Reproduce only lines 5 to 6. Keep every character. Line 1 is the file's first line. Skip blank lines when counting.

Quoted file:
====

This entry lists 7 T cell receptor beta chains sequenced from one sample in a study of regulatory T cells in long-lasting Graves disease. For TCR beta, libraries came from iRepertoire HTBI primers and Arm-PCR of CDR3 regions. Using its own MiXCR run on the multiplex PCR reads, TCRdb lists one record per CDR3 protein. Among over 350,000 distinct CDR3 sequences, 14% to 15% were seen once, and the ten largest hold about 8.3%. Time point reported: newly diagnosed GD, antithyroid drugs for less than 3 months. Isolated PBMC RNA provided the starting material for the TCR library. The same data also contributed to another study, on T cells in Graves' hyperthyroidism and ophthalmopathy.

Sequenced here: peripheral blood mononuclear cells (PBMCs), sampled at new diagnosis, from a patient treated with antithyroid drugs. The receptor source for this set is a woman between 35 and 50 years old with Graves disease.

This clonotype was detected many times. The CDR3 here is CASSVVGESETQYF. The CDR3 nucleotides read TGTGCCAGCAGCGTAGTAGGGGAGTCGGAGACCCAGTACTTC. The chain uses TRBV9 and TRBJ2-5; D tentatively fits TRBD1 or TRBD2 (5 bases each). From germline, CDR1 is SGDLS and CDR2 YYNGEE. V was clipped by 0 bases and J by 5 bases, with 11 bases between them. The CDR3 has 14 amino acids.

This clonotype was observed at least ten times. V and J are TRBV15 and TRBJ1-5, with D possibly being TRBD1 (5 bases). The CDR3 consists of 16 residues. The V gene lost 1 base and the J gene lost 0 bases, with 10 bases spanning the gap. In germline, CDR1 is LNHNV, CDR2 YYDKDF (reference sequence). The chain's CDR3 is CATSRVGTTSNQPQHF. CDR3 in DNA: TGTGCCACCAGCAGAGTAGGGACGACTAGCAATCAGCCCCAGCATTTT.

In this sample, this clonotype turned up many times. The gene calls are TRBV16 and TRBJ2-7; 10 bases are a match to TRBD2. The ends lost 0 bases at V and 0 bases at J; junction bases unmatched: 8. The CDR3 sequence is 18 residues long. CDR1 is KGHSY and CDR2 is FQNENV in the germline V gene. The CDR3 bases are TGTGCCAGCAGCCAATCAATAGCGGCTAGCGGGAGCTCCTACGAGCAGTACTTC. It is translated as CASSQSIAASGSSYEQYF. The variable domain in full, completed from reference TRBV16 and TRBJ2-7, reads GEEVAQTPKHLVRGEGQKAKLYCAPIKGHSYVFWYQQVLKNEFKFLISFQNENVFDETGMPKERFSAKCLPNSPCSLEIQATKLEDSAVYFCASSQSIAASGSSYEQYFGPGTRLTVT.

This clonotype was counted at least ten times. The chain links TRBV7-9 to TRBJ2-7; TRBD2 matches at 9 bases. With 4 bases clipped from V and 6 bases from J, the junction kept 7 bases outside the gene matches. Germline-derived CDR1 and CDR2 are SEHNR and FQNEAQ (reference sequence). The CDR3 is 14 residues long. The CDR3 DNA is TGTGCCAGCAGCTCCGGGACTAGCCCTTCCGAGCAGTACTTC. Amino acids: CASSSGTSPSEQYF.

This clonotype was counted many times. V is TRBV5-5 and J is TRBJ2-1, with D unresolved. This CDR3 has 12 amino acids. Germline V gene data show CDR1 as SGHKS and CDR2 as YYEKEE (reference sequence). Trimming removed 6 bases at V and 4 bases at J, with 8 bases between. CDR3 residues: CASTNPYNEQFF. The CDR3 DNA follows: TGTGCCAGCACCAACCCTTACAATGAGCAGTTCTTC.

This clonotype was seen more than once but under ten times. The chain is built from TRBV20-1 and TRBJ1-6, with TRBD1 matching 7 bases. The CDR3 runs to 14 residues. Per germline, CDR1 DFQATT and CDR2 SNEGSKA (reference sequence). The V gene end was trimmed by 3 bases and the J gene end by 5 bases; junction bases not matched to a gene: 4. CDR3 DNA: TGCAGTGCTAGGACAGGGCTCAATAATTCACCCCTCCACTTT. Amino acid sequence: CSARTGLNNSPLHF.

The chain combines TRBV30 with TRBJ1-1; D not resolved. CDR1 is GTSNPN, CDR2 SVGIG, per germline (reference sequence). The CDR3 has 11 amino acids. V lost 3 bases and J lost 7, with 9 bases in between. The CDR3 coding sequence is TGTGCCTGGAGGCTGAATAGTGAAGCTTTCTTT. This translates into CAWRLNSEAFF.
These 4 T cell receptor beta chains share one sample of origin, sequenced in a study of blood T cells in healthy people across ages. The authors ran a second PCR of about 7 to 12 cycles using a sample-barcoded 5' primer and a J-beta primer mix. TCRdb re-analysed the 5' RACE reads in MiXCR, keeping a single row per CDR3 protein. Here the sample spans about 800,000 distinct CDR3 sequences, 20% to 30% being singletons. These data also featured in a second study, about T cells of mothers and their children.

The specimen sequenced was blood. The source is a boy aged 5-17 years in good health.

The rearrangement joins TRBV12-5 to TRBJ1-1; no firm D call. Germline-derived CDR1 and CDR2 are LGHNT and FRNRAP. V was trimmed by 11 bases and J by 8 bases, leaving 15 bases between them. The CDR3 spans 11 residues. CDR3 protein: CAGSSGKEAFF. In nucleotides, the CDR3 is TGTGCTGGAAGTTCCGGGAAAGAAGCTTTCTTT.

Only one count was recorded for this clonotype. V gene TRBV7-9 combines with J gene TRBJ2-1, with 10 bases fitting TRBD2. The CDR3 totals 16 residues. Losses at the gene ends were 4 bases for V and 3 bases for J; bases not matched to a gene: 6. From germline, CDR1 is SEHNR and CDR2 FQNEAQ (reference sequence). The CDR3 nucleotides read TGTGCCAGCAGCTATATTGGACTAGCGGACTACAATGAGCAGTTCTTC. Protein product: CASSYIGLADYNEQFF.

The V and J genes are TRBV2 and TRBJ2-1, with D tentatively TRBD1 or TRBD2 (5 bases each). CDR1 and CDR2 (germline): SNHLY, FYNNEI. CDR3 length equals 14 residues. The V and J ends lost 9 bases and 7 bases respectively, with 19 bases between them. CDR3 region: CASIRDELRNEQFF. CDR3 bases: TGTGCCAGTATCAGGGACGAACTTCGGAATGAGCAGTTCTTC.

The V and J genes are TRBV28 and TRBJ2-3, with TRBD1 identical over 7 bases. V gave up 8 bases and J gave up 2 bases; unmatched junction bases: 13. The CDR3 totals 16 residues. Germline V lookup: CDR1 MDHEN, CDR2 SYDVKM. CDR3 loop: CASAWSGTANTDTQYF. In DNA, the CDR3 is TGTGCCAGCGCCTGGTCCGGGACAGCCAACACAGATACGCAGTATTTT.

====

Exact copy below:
In this sample, this clonotype turned up many times. The gene calls are TRBV16 and TRBJ2-7; 10 bases are a match to TRBD2. The ends lost 0 bases at V and 0 bases at J; junction bases unmatched: 8. The CDR3 sequence is 18 residues long. CDR1 is KGHSY and CDR2 is FQNENV in the germline V gene. The CDR3 bases are TGTGCCAGCAGCCAATCAATAGCGGCTAGCGGGAGCTCCTACGAGCAGTACTTC. It is translated as CASSQSIAASGSSYEQYF. The variable domain in full, completed from reference TRBV16 and TRBJ2-7, reads GEEVAQTPKHLVRGEGQKAKLYCAPIKGHSYVFWYQQVLKNEFKFLISFQNENVFDETGMPKERFSAKCLPNSPCSLEIQATKLEDSAVYFCASSQSIAASGSSYEQYFGPGTRLTVT.

This clonotype was counted at least ten times. The chain links TRBV7-9 to TRBJ2-7; TRBD2 matches at 9 bases. With 4 bases clipped from V and 6 bases from J, the junction kept 7 bases outside the gene matches. Germline-derived CDR1 and CDR2 are SEHNR and FQNEAQ (reference sequence). The CDR3 is 14 residues long. The CDR3 DNA is TGTGCCAGCAGCTCCGGGACTAGCCCTTCCGAGCAGTACTTC. Amino acids: CASSSGTSPSEQYF.